I have a confession to make|
One of the reasons you should be reading this newsletter is so you don't have to learn things the hard way.
The story in last month's issue about the mechanic who turned a double-acting cylinder in to a
rocket launcher jogged the memories of a few old hands.
Oxygen and fuel gas is extreme to say the least, but using compressed air is just as dangerous. As one of our members explains:
"In my case it was the tube that made the trip across the mill yard. It's amazing how much stored energy there was in that thing. I had the compressor turned up to over 230 PSI the last time I looked."
Yep, assuming you get away with it, it's the sort of thing you only ever do once. I have to confess I did it and almost didn't - get away with it I mean. It wasn't my idea. But I was too young and inexperienced to understand the consequences.
We had the cylinder vertical in a gantry with a chain block on the rod but it wouldn't budge. My supervisor appeared and suggested connecting the air hose to the dead-end port. Like I said, I was still wet behind the ears, so did as instructed.
The result was quite spectacular. The piston-rod took off like Apollo 13. NASA would have been proud. Laugh if you like, but I wasn't laughing at the time. Because what goes up must come down. And had I been standing two feet to the left, well, it's a pretty sure bet I wouldn't be writing this today.
Due to the broad cross-section of people who read this newsletter: hydraulic equipment owners - large and small; industry professionals; mechanics, maintenance hands and students, it's almost impossible for me to directly address every group in every issue.
As a result, our newer members may sometimes wonder what we're about here. This for example, from a new member from Ireland:
"You may be aiming for the big fish that's understandable. But I'm a two machine man and two small machines - a JCB digger and a Thwaites dumper. So I'm only interested in matters that are relevant to me."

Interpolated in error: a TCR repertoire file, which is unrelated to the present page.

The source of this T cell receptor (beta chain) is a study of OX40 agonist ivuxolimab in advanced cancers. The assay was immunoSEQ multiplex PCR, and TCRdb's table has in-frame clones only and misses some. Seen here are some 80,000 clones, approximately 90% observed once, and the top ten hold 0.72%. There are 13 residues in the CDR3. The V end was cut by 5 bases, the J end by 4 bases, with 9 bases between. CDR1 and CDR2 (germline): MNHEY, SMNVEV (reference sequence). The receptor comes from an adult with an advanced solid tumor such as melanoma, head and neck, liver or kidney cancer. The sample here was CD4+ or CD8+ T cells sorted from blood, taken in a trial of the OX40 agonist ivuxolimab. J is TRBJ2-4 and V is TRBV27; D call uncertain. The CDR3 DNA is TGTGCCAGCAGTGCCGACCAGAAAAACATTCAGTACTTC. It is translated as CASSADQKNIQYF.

Actually, this is the type of equipment owner I had in mind when I sat down to write Insider Secrets to Hydraulics six years ago. And here he is again, but this guy owns just one hydraulic machine:
"The horizontal drill rig I am running is a special. We blow pumps and motors all the time to the point where we try to carry spares. When out of state I have to rely on someone who knows you need it now and you don't live nearby.
I just put three new pumps on my machine and no power. Called the dealer and no one could help. Searched the web, got a breakdown on them, bought a gauge to find out they didn't set pressures even though the tags said so.
Had valves rebuilt, put them on to find they didn't work. Started investigating to find out I got a paint job for $3000. Still broken parts in them.
Pump dealer rebuilt my pump, put it on, bogged my engine down. They couldn't figure out what was wrong with it. Called my mechanic in Texas, who told me he was pretty sure they forgot to put plug and orifice in - sure enough.
My machine is running around 130 degrees and no one can tell me the correct hydraulic fluid to use. So I'm trying to learn enough to problem solve, and keep things going."
All I'll say here is, if any part of this story resonates with you, you'll love Insider Secrets to Hydraulics. Because after six years I've never heard from a hydraulic equipment owner - large or small who hasn't. And if every owner who read it cut me a check for half of what they saved afterwards I wouldn't be too far behind Bill Gates and Warren Buffet. So if you haven't read it yet, put it on your Santa list.
Whoops, is that a self-serving statement? Sure it is. But if you're a hydraulic equipment owner, getting and reading Insider Secrets will do a lot more for you than it will me.
And if any of what I've just said offends you in any way, scroll down and remove yourself from this list. Anyone who prefers ignorance to knowledge is not welcome here.
Speaking of the big fella in the red suit reminds me this is the last issue for 2008. Another year draws to a close. A new one ahead.
It seems to me many people's new years resolutions are made ruefully or in jest, with hope for a better year. But hope is not a strategy. And so for these folks the new year unfolds pretty much like the old one.
For anyone who'd appreciate a brain-starter, here's my new years resolution "check-list": Strive to get smarter. To do a lot of things better. To do at least one thing so well no one else can match your skill. Set, pursue and achieve a lot of goals. Resist the status quo and ignore less creative or ambitious peoples' criticisms or disapproval.
The Nice Things People Say …
"The knowledge I've gained from this information has been
so valuable it has earned me a raise!"